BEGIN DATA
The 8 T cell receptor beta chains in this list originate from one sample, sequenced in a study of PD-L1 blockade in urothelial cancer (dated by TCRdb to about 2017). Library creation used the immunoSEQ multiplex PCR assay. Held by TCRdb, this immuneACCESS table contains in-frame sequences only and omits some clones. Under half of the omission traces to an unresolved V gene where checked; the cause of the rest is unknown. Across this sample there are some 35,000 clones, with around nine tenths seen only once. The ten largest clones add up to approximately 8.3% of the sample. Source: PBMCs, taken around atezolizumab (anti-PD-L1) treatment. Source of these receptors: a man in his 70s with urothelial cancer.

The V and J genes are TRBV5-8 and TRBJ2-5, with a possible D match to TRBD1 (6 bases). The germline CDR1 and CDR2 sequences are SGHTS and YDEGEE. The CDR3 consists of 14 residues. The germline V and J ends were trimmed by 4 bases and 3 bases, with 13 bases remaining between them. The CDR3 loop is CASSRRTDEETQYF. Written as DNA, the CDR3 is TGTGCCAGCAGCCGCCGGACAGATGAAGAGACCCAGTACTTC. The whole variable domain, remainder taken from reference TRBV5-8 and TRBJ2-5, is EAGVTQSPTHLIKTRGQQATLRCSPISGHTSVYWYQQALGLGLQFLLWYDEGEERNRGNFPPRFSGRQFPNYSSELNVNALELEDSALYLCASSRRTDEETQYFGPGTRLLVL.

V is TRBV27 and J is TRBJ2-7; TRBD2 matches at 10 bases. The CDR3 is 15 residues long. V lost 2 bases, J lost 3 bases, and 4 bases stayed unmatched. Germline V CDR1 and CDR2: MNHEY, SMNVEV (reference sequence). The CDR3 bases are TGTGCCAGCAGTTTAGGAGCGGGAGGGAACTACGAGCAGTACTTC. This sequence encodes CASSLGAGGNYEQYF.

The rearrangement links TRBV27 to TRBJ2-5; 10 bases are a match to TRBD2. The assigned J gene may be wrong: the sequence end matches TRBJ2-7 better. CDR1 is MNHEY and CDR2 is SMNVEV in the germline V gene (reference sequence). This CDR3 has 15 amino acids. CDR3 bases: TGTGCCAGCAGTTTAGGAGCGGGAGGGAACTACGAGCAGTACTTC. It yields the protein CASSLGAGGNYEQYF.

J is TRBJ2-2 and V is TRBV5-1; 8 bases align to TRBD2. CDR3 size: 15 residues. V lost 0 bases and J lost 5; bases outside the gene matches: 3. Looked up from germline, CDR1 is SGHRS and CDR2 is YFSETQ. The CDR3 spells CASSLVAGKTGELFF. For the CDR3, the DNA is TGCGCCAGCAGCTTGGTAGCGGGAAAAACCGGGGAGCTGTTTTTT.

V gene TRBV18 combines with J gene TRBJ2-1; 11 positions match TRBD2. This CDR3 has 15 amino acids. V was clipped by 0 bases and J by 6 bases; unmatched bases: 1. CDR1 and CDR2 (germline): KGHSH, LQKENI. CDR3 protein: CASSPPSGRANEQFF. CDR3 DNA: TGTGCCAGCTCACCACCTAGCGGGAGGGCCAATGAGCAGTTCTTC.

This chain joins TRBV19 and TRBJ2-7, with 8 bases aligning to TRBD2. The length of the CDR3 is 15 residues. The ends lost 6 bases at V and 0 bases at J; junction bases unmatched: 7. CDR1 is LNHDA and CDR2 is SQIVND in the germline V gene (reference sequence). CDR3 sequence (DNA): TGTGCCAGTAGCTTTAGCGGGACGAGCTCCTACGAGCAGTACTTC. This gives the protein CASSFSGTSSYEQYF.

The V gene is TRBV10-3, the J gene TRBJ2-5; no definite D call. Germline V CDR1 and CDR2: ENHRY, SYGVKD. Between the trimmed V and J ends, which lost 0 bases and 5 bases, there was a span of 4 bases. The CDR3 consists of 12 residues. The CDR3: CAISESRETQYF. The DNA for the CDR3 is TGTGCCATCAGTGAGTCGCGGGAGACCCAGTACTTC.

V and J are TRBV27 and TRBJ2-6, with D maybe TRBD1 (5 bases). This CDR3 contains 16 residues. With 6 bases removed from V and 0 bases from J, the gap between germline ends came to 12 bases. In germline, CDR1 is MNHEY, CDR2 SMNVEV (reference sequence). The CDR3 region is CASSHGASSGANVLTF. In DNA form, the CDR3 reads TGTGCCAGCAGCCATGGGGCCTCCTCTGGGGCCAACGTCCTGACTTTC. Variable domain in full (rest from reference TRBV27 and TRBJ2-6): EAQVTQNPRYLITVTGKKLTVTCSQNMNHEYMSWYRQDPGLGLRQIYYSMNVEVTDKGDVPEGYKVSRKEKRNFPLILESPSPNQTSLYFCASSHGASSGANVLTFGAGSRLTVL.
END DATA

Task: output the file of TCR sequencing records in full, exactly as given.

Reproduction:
The 8 T cell receptor beta chains in this list originate from one sample, sequenced in a study of PD-L1 blockade in urothelial cancer (dated by TCRdb to about 2017). Library creation used the immunoSEQ multiplex PCR assay. Held by TCRdb, this immuneACCESS table contains in-frame sequences only and omits some clones. Under half of the omission traces to an unresolved V gene where checked; the cause of the rest is unknown. Across this sample there are some 35,000 clones, with around nine tenths seen only once. The ten largest clones add up to approximately 8.3% of the sample. Source: PBMCs, taken around atezolizumab (anti-PD-L1) treatment. Source of these receptors: a man in his 70s with urothelial cancer.

The V and J genes are TRBV5-8 and TRBJ2-5, with a possible D match to TRBD1 (6 bases). The germline CDR1 and CDR2 sequences are SGHTS and YDEGEE. The CDR3 consists of 14 residues. The germline V and J ends were trimmed by 4 bases and 3 bases, with 13 bases remaining between them. The CDR3 loop is CASSRRTDEETQYF. Written as DNA, the CDR3 is TGTGCCAGCAGCCGCCGGACAGATGAAGAGACCCAGTACTTC. The whole variable domain, remainder taken from reference TRBV5-8 and TRBJ2-5, is EAGVTQSPTHLIKTRGQQATLRCSPISGHTSVYWYQQALGLGLQFLLWYDEGEERNRGNFPPRFSGRQFPNYSSELNVNALELEDSALYLCASSRRTDEETQYFGPGTRLLVL.

V is TRBV27 and J is TRBJ2-7; TRBD2 matches at 10 bases. The CDR3 is 15 residues long. V lost 2 bases, J lost 3 bases, and 4 bases stayed unmatched. Germline V CDR1 and CDR2: MNHEY, SMNVEV (reference sequence). The CDR3 bases are TGTGCCAGCAGTTTAGGAGCGGGAGGGAACTACGAGCAGTACTTC. This sequence encodes CASSLGAGGNYEQYF.

The rearrangement links TRBV27 to TRBJ2-5; 10 bases are a match to TRBD2. The assigned J gene may be wrong: the sequence end matches TRBJ2-7 better. CDR1 is MNHEY and CDR2 is SMNVEV in the germline V gene (reference sequence). This CDR3 has 15 amino acids. CDR3 bases: TGTGCCAGCAGTTTAGGAGCGGGAGGGAACTACGAGCAGTACTTC. It yields the protein CASSLGAGGNYEQYF.

J is TRBJ2-2 and V is TRBV5-1; 8 bases align to TRBD2. CDR3 size: 15 residues. V lost 0 bases and J lost 5; bases outside the gene matches: 3. Looked up from germline, CDR1 is SGHRS and CDR2 is YFSETQ. The CDR3 spells CASSLVAGKTGELFF. For the CDR3, the DNA is TGCGCCAGCAGCTTGGTAGCGGGAAAAACCGGGGAGCTGTTTTTT.

V gene TRBV18 combines with J gene TRBJ2-1; 11 positions match TRBD2. This CDR3 has 15 amino acids. V was clipped by 0 bases and J by 6 bases; unmatched bases: 1. CDR1 and CDR2 (germline): KGHSH, LQKENI. CDR3 protein: CASSPPSGRANEQFF. CDR3 DNA: TGTGCCAGCTCACCACCTAGCGGGAGGGCCAATGAGCAGTTCTTC.

This chain joins TRBV19 and TRBJ2-7, with 8 bases aligning to TRBD2. The length of the CDR3 is 15 residues. The ends lost 6 bases at V and 0 bases at J; junction bases unmatched: 7. CDR1 is LNHDA and CDR2 is SQIVND in the germline V gene (reference sequence). CDR3 sequence (DNA): TGTGCCAGTAGCTTTAGCGGGACGAGCTCCTACGAGCAGTACTTC. This gives the protein CASSFSGTSSYEQYF.

The V gene is TRBV10-3, the J gene TRBJ2-5; no definite D call. Germline V CDR1 and CDR2: ENHRY, SYGVKD. Between the trimmed V and J ends, which lost 0 bases and 5 bases, there was a span of 4 bases. The CDR3 consists of 12 residues. The CDR3: CAISESRETQYF. The DNA for the CDR3 is TGTGCCATCAGTGAGTCGCGGGAGACCCAGTACTTC.

V and J are TRBV27 and TRBJ2-6, with D maybe TRBD1 (5 bases). This CDR3 contains 16 residues. With 6 bases removed from V and 0 bases from J, the gap between germline ends came to 12 bases. In germline, CDR1 is MNHEY, CDR2 SMNVEV (reference sequence). The CDR3 region is CASSHGASSGANVLTF. In DNA form, the CDR3 reads TGTGCCAGCAGCCATGGGGCCTCCTCTGGGGCCAACGTCCTGACTTTC. Variable domain in full (rest from reference TRBV27 and TRBJ2-6): EAQVTQNPRYLITVTGKKLTVTCSQNMNHEYMSWYRQDPGLGLRQIYYSMNVEVTDKGDVPEGYKVSRKEKRNFPLILESPSPNQTSLYFCASSHGASSGANVLTFGAGSRLTVL.